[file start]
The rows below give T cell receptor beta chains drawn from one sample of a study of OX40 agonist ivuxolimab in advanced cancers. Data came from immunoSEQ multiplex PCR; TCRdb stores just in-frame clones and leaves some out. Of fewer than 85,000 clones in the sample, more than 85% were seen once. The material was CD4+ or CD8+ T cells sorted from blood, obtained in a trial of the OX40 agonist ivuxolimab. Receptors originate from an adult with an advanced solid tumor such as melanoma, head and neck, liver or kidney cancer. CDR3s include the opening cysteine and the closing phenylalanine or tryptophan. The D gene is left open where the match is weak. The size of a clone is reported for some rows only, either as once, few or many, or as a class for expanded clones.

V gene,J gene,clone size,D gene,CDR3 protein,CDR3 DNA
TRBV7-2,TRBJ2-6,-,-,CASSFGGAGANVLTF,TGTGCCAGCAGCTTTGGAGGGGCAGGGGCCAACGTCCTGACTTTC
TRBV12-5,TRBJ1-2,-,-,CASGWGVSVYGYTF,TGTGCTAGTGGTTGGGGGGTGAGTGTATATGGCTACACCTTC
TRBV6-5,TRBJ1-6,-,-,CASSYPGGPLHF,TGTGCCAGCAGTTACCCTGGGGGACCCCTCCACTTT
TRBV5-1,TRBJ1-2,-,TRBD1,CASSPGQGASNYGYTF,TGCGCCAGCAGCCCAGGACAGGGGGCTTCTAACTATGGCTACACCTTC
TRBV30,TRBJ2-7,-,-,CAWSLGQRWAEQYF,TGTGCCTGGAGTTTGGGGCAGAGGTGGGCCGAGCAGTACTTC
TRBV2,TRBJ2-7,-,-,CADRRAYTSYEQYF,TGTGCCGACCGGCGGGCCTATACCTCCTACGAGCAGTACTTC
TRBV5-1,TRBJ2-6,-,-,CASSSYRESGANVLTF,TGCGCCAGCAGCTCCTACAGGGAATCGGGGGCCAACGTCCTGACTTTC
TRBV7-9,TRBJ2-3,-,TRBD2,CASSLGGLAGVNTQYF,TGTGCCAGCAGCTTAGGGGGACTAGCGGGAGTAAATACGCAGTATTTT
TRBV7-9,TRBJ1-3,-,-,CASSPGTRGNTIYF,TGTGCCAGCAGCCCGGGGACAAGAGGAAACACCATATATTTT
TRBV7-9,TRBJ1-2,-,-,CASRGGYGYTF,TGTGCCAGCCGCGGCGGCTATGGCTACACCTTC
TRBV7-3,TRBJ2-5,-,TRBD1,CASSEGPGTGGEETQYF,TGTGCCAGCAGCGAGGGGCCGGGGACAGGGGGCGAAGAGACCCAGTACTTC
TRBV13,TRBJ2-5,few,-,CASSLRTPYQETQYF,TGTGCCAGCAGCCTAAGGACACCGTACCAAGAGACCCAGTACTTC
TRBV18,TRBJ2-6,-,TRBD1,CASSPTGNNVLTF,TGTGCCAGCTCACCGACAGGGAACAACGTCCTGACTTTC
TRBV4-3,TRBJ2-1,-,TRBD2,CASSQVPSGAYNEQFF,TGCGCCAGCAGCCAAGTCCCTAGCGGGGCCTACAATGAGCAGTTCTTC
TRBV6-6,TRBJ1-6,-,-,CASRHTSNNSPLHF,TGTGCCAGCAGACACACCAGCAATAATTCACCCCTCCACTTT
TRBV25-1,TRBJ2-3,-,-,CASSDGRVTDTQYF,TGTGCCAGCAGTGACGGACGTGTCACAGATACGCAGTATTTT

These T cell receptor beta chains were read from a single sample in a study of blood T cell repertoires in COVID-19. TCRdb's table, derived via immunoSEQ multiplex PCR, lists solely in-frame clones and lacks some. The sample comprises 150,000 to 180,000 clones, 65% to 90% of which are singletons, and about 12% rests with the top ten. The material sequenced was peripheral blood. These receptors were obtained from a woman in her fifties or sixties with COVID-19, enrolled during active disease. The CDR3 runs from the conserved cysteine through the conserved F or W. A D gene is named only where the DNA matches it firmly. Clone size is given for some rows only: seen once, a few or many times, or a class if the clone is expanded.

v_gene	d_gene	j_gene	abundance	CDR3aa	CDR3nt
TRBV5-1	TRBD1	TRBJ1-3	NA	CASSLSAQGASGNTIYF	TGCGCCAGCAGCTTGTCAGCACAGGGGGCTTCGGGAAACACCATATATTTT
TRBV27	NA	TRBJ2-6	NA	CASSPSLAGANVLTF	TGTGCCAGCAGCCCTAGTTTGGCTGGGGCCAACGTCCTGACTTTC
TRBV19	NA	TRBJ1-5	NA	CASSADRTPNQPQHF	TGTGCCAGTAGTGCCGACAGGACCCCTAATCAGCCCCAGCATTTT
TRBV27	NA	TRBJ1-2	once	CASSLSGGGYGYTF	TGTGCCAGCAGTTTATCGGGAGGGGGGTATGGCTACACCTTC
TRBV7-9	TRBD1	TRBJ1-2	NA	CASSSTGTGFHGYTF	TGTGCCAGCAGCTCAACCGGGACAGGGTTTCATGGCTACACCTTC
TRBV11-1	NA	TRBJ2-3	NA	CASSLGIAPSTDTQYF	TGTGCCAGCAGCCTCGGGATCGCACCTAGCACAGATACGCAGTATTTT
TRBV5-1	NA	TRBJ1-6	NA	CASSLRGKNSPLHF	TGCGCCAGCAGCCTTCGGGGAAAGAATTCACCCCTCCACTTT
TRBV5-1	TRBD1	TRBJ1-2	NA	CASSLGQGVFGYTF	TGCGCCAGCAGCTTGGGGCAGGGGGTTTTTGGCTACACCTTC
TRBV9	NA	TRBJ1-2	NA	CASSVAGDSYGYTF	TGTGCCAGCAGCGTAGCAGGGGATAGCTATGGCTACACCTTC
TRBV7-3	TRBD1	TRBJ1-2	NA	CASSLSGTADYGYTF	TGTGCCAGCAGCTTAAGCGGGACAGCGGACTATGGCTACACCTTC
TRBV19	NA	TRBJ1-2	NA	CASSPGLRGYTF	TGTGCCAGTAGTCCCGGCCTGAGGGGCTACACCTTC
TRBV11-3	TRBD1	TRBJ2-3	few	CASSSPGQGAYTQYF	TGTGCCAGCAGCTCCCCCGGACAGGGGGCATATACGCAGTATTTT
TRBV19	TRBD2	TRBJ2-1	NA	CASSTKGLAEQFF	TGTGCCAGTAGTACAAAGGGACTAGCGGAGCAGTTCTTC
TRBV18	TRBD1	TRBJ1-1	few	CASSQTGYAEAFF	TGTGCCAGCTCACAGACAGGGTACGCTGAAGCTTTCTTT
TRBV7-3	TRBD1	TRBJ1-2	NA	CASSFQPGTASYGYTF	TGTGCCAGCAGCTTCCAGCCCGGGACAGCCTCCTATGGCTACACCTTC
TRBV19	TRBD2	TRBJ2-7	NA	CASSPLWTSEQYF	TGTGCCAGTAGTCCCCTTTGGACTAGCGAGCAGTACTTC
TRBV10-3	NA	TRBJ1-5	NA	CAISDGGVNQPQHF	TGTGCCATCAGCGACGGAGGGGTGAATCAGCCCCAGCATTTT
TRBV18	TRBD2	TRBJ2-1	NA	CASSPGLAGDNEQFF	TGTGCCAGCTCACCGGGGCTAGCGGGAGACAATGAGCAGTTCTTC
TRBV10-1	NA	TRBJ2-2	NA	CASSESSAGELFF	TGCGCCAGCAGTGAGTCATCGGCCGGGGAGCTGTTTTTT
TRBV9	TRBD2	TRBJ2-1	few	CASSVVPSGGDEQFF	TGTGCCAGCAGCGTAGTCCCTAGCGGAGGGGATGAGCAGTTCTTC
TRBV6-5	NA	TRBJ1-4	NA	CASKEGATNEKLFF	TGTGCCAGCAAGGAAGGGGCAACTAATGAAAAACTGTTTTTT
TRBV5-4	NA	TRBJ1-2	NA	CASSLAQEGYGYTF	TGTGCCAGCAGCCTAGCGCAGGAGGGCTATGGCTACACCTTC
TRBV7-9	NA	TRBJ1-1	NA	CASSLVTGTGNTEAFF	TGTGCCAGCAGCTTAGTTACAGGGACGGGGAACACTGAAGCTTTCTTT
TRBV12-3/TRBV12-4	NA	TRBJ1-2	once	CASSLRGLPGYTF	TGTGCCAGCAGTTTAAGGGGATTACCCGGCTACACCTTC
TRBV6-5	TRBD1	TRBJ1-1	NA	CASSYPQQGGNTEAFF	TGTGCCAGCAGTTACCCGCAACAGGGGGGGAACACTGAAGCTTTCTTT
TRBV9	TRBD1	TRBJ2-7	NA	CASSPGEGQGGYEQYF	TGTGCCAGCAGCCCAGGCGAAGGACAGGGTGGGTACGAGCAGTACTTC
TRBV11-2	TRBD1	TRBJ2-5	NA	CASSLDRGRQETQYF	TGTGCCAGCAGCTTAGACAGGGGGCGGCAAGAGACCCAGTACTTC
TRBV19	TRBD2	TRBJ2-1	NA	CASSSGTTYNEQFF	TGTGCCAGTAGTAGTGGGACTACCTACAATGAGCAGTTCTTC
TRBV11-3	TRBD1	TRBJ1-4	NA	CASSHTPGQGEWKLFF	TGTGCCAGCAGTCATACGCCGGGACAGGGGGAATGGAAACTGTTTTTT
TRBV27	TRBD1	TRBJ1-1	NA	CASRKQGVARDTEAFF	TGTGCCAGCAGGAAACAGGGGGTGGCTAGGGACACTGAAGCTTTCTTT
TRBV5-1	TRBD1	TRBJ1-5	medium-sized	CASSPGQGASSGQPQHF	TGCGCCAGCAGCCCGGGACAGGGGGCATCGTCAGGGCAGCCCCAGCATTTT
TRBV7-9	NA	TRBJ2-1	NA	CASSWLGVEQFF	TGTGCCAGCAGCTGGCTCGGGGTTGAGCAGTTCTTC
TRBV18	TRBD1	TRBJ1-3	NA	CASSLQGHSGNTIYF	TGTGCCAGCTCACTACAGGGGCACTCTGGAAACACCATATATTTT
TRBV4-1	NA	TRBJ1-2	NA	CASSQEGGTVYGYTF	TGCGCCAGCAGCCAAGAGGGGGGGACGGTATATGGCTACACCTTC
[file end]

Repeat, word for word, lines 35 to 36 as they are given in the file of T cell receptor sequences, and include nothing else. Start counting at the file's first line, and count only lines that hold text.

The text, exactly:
TRBV7-3	TRBD1	TRBJ1-2	NA	CASSFQPGTASYGYTF	TGTGCCAGCAGCTTCCAGCCCGGGACAGCCTCCTATGGCTACACCTTC
TRBV19	TRBD2	TRBJ2-7	NA	CASSPLWTSEQYF	TGTGCCAGTAGTCCCCTTTGGACTAGCGAGCAGTACTTC